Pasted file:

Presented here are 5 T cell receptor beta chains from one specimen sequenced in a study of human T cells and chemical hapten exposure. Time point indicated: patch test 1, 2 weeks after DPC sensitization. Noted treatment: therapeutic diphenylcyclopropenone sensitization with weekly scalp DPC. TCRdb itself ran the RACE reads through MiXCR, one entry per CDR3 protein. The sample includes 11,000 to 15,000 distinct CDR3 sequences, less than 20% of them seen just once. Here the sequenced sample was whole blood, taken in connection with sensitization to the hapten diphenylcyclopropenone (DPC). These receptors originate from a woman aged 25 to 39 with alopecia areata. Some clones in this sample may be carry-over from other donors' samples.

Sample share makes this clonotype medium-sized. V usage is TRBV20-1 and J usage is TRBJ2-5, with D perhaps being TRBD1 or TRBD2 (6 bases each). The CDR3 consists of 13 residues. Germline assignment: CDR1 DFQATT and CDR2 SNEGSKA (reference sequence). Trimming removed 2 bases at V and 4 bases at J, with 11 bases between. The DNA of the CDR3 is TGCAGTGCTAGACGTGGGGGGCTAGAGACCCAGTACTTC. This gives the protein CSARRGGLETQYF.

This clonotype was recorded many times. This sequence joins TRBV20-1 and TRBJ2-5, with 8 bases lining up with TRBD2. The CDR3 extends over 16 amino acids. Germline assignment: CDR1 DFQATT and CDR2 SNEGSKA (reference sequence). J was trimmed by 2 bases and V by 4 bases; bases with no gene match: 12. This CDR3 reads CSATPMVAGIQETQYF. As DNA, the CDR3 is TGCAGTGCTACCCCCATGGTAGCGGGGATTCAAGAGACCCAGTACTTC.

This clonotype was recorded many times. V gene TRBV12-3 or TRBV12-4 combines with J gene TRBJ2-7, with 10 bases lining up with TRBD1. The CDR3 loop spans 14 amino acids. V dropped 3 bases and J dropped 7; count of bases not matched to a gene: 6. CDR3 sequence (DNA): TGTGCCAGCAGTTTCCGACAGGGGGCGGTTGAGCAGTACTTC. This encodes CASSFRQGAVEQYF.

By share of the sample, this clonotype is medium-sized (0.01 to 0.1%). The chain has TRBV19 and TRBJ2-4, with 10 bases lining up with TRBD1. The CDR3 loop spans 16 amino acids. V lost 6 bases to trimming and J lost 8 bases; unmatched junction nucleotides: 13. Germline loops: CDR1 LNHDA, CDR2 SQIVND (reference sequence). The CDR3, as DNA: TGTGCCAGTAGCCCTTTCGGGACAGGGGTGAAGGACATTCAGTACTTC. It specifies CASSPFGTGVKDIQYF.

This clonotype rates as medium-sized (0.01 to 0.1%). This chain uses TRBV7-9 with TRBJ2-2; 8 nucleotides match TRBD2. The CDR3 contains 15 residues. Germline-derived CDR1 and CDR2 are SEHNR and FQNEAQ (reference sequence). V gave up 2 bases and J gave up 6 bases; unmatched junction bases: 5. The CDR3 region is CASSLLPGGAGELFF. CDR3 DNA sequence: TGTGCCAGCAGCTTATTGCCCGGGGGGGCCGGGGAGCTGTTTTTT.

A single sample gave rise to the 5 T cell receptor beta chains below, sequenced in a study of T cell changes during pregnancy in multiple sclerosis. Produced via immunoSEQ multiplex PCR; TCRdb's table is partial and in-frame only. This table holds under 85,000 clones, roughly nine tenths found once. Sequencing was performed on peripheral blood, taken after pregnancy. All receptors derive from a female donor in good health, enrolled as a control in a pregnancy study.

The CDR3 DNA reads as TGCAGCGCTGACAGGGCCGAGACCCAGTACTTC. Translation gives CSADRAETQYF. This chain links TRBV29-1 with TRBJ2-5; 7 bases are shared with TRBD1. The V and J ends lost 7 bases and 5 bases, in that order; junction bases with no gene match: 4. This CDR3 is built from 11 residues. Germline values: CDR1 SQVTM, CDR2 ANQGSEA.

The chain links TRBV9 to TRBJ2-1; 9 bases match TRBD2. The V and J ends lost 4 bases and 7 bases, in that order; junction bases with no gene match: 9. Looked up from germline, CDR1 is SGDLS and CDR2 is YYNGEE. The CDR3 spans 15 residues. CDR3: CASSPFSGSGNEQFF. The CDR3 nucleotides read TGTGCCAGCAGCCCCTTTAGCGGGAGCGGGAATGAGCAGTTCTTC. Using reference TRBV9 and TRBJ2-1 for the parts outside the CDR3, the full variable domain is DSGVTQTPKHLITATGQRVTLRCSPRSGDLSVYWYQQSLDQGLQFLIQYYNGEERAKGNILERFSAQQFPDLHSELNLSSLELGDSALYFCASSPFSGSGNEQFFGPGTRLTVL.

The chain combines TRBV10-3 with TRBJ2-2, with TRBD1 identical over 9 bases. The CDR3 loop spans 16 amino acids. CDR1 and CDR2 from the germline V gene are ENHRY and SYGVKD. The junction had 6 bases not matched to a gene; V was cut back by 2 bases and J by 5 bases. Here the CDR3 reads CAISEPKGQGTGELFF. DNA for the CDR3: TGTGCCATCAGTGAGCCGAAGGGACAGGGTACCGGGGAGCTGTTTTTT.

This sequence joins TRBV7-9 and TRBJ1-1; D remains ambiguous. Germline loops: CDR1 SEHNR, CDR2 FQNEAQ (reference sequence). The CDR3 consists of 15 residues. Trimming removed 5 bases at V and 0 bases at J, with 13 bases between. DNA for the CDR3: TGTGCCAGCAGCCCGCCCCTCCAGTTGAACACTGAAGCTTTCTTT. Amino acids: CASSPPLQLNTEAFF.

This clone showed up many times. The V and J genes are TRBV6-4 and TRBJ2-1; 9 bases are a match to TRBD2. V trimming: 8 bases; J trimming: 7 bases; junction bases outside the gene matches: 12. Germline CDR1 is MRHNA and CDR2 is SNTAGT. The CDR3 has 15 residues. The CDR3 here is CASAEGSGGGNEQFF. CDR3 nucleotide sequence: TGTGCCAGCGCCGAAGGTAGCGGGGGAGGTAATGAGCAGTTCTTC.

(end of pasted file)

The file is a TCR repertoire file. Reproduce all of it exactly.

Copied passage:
Presented here are 5 T cell receptor beta chains from one specimen sequenced in a study of human T cells and chemical hapten exposure. Time point indicated: patch test 1, 2 weeks after DPC sensitization. Noted treatment: therapeutic diphenylcyclopropenone sensitization with weekly scalp DPC. TCRdb itself ran the RACE reads through MiXCR, one entry per CDR3 protein. The sample includes 11,000 to 15,000 distinct CDR3 sequences, less than 20% of them seen just once. Here the sequenced sample was whole blood, taken in connection with sensitization to the hapten diphenylcyclopropenone (DPC). These receptors originate from a woman aged 25 to 39 with alopecia areata. Some clones in this sample may be carry-over from other donors' samples.

Sample share makes this clonotype medium-sized. V usage is TRBV20-1 and J usage is TRBJ2-5, with D perhaps being TRBD1 or TRBD2 (6 bases each). The CDR3 consists of 13 residues. Germline assignment: CDR1 DFQATT and CDR2 SNEGSKA (reference sequence). Trimming removed 2 bases at V and 4 bases at J, with 11 bases between. The DNA of the CDR3 is TGCAGTGCTAGACGTGGGGGGCTAGAGACCCAGTACTTC. This gives the protein CSARRGGLETQYF.

This clonotype was recorded many times. This sequence joins TRBV20-1 and TRBJ2-5, with 8 bases lining up with TRBD2. The CDR3 extends over 16 amino acids. Germline assignment: CDR1 DFQATT and CDR2 SNEGSKA (reference sequence). J was trimmed by 2 bases and V by 4 bases; bases with no gene match: 12. This CDR3 reads CSATPMVAGIQETQYF. As DNA, the CDR3 is TGCAGTGCTACCCCCATGGTAGCGGGGATTCAAGAGACCCAGTACTTC.

This clonotype was recorded many times. V gene TRBV12-3 or TRBV12-4 combines with J gene TRBJ2-7, with 10 bases lining up with TRBD1. The CDR3 loop spans 14 amino acids. V dropped 3 bases and J dropped 7; count of bases not matched to a gene: 6. CDR3 sequence (DNA): TGTGCCAGCAGTTTCCGACAGGGGGCGGTTGAGCAGTACTTC. This encodes CASSFRQGAVEQYF.

By share of the sample, this clonotype is medium-sized (0.01 to 0.1%). The chain has TRBV19 and TRBJ2-4, with 10 bases lining up with TRBD1. The CDR3 loop spans 16 amino acids. V lost 6 bases to trimming and J lost 8 bases; unmatched junction nucleotides: 13. Germline loops: CDR1 LNHDA, CDR2 SQIVND (reference sequence). The CDR3, as DNA: TGTGCCAGTAGCCCTTTCGGGACAGGGGTGAAGGACATTCAGTACTTC. It specifies CASSPFGTGVKDIQYF.

This clonotype rates as medium-sized (0.01 to 0.1%). This chain uses TRBV7-9 with TRBJ2-2; 8 nucleotides match TRBD2. The CDR3 contains 15 residues. Germline-derived CDR1 and CDR2 are SEHNR and FQNEAQ (reference sequence). V gave up 2 bases and J gave up 6 bases; unmatched junction bases: 5. The CDR3 region is CASSLLPGGAGELFF. CDR3 DNA sequence: TGTGCCAGCAGCTTATTGCCCGGGGGGGCCGGGGAGCTGTTTTTT.

A single sample gave rise to the 5 T cell receptor beta chains below, sequenced in a study of T cell changes during pregnancy in multiple sclerosis. Produced via immunoSEQ multiplex PCR; TCRdb's table is partial and in-frame only. This table holds under 85,000 clones, roughly nine tenths found once. Sequencing was performed on peripheral blood, taken after pregnancy. All receptors derive from a female donor in good health, enrolled as a control in a pregnancy study.

The CDR3 DNA reads as TGCAGCGCTGACAGGGCCGAGACCCAGTACTTC. Translation gives CSADRAETQYF. This chain links TRBV29-1 with TRBJ2-5; 7 bases are shared with TRBD1. The V and J ends lost 7 bases and 5 bases, in that order; junction bases with no gene match: 4. This CDR3 is built from 11 residues. Germline values: CDR1 SQVTM, CDR2 ANQGSEA.

The chain links TRBV9 to TRBJ2-1; 9 bases match TRBD2. The V and J ends lost 4 bases and 7 bases, in that order; junction bases with no gene match: 9. Looked up from germline, CDR1 is SGDLS and CDR2 is YYNGEE. The CDR3 spans 15 residues. CDR3: CASSPFSGSGNEQFF. The CDR3 nucleotides read TGTGCCAGCAGCCCCTTTAGCGGGAGCGGGAATGAGCAGTTCTTC. Using reference TRBV9 and TRBJ2-1 for the parts outside the CDR3, the full variable domain is DSGVTQTPKHLITATGQRVTLRCSPRSGDLSVYWYQQSLDQGLQFLIQYYNGEERAKGNILERFSAQQFPDLHSELNLSSLELGDSALYFCASSPFSGSGNEQFFGPGTRLTVL.

The chain combines TRBV10-3 with TRBJ2-2, with TRBD1 identical over 9 bases. The CDR3 loop spans 16 amino acids. CDR1 and CDR2 from the germline V gene are ENHRY and SYGVKD. The junction had 6 bases not matched to a gene; V was cut back by 2 bases and J by 5 bases. Here the CDR3 reads CAISEPKGQGTGELFF. DNA for the CDR3: TGTGCCATCAGTGAGCCGAAGGGACAGGGTACCGGGGAGCTGTTTTTT.

This sequence joins TRBV7-9 and TRBJ1-1; D remains ambiguous. Germline loops: CDR1 SEHNR, CDR2 FQNEAQ (reference sequence). The CDR3 consists of 15 residues. Trimming removed 5 bases at V and 0 bases at J, with 13 bases between. DNA for the CDR3: TGTGCCAGCAGCCCGCCCCTCCAGTTGAACACTGAAGCTTTCTTT. Amino acids: CASSPPLQLNTEAFF.

This clone showed up many times. The V and J genes are TRBV6-4 and TRBJ2-1; 9 bases are a match to TRBD2. V trimming: 8 bases; J trimming: 7 bases; junction bases outside the gene matches: 12. Germline CDR1 is MRHNA and CDR2 is SNTAGT. The CDR3 has 15 residues. The CDR3 here is CASAEGSGGGNEQFF. CDR3 nucleotide sequence: TGTGCCAGCGCCGAAGGTAGCGGGGGAGGTAATGAGCAGTTCTTC.